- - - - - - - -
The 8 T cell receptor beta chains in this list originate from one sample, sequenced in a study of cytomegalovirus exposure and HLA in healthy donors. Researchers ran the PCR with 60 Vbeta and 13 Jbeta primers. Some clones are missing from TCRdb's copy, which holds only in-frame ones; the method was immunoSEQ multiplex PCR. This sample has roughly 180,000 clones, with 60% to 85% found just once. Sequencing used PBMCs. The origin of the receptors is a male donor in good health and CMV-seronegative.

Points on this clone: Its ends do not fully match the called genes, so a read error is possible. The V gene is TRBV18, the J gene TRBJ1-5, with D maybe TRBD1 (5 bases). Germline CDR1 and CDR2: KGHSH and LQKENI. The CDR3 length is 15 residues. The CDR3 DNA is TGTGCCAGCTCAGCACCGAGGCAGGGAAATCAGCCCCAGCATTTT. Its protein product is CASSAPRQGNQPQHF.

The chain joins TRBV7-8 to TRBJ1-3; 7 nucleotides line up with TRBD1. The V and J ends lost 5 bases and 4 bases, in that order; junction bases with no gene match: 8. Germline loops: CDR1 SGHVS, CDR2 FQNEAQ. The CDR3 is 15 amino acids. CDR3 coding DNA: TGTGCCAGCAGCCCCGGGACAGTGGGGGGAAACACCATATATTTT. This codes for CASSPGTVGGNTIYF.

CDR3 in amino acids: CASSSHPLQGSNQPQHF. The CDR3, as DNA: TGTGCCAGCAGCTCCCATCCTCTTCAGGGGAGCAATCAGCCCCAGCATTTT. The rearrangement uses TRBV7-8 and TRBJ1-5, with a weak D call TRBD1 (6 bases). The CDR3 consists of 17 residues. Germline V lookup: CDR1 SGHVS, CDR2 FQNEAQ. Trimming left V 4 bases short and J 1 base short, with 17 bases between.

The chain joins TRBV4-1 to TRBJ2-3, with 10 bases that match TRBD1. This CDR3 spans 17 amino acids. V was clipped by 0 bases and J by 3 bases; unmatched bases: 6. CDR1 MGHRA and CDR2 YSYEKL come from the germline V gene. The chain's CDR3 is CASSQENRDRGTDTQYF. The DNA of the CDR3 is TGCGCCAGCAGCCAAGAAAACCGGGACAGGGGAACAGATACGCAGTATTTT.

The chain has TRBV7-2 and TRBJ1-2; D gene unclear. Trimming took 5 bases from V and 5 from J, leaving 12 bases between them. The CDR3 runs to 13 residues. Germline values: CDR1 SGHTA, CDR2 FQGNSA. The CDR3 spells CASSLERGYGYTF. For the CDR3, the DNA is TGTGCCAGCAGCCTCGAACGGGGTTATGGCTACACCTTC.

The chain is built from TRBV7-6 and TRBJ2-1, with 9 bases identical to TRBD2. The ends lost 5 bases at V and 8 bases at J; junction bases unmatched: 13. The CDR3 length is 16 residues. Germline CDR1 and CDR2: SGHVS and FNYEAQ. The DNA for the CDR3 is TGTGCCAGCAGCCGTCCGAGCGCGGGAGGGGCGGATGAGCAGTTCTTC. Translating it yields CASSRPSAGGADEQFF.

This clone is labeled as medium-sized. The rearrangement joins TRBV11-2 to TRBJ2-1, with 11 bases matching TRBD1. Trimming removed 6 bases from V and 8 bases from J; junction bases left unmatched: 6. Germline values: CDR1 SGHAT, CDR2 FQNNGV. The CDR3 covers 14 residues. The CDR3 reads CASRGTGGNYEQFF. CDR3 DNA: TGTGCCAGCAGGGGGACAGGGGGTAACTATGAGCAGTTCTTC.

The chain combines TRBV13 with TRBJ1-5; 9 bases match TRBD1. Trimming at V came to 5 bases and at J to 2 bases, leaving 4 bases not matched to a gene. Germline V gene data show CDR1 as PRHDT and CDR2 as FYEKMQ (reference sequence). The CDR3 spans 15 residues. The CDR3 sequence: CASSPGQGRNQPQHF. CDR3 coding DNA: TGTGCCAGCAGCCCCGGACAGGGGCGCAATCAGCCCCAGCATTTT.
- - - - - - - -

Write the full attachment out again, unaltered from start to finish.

The 8 T cell receptor beta chains in this list originate from one sample, sequenced in a study of cytomegalovirus exposure and HLA in healthy donors. Researchers ran the PCR with 60 Vbeta and 13 Jbeta primers. Some clones are missing from TCRdb's copy, which holds only in-frame ones; the method was immunoSEQ multiplex PCR. This sample has roughly 180,000 clones, with 60% to 85% found just once. Sequencing used PBMCs. The origin of the receptors is a male donor in good health and CMV-seronegative.

Points on this clone: Its ends do not fully match the called genes, so a read error is possible. The V gene is TRBV18, the J gene TRBJ1-5, with D maybe TRBD1 (5 bases). Germline CDR1 and CDR2: KGHSH and LQKENI. The CDR3 length is 15 residues. The CDR3 DNA is TGTGCCAGCTCAGCACCGAGGCAGGGAAATCAGCCCCAGCATTTT. Its protein product is CASSAPRQGNQPQHF.

The chain joins TRBV7-8 to TRBJ1-3; 7 nucleotides line up with TRBD1. The V and J ends lost 5 bases and 4 bases, in that order; junction bases with no gene match: 8. Germline loops: CDR1 SGHVS, CDR2 FQNEAQ. The CDR3 is 15 amino acids. CDR3 coding DNA: TGTGCCAGCAGCCCCGGGACAGTGGGGGGAAACACCATATATTTT. This codes for CASSPGTVGGNTIYF.

CDR3 in amino acids: CASSSHPLQGSNQPQHF. The CDR3, as DNA: TGTGCCAGCAGCTCCCATCCTCTTCAGGGGAGCAATCAGCCCCAGCATTTT. The rearrangement uses TRBV7-8 and TRBJ1-5, with a weak D call TRBD1 (6 bases). The CDR3 consists of 17 residues. Germline V lookup: CDR1 SGHVS, CDR2 FQNEAQ. Trimming left V 4 bases short and J 1 base short, with 17 bases between.

The chain joins TRBV4-1 to TRBJ2-3, with 10 bases that match TRBD1. This CDR3 spans 17 amino acids. V was clipped by 0 bases and J by 3 bases; unmatched bases: 6. CDR1 MGHRA and CDR2 YSYEKL come from the germline V gene. The chain's CDR3 is CASSQENRDRGTDTQYF. The DNA of the CDR3 is TGCGCCAGCAGCCAAGAAAACCGGGACAGGGGAACAGATACGCAGTATTTT.

The chain has TRBV7-2 and TRBJ1-2; D gene unclear. Trimming took 5 bases from V and 5 from J, leaving 12 bases between them. The CDR3 runs to 13 residues. Germline values: CDR1 SGHTA, CDR2 FQGNSA. The CDR3 spells CASSLERGYGYTF. For the CDR3, the DNA is TGTGCCAGCAGCCTCGAACGGGGTTATGGCTACACCTTC.

The chain is built from TRBV7-6 and TRBJ2-1, with 9 bases identical to TRBD2. The ends lost 5 bases at V and 8 bases at J; junction bases unmatched: 13. The CDR3 length is 16 residues. Germline CDR1 and CDR2: SGHVS and FNYEAQ. The DNA for the CDR3 is TGTGCCAGCAGCCGTCCGAGCGCGGGAGGGGCGGATGAGCAGTTCTTC. Translating it yields CASSRPSAGGADEQFF.

This clone is labeled as medium-sized. The rearrangement joins TRBV11-2 to TRBJ2-1, with 11 bases matching TRBD1. Trimming removed 6 bases from V and 8 bases from J; junction bases left unmatched: 6. Germline values: CDR1 SGHAT, CDR2 FQNNGV. The CDR3 covers 14 residues. The CDR3 reads CASRGTGGNYEQFF. CDR3 DNA: TGTGCCAGCAGGGGGACAGGGGGTAACTATGAGCAGTTCTTC.

The chain combines TRBV13 with TRBJ1-5; 9 bases match TRBD1. Trimming at V came to 5 bases and at J to 2 bases, leaving 4 bases not matched to a gene. Germline V gene data show CDR1 as PRHDT and CDR2 as FYEKMQ (reference sequence). The CDR3 spans 15 residues. The CDR3 sequence: CASSPGQGRNQPQHF. CDR3 coding DNA: TGTGCCAGCAGCCCCGGACAGGGGCGCAATCAGCCCCAGCATTTT.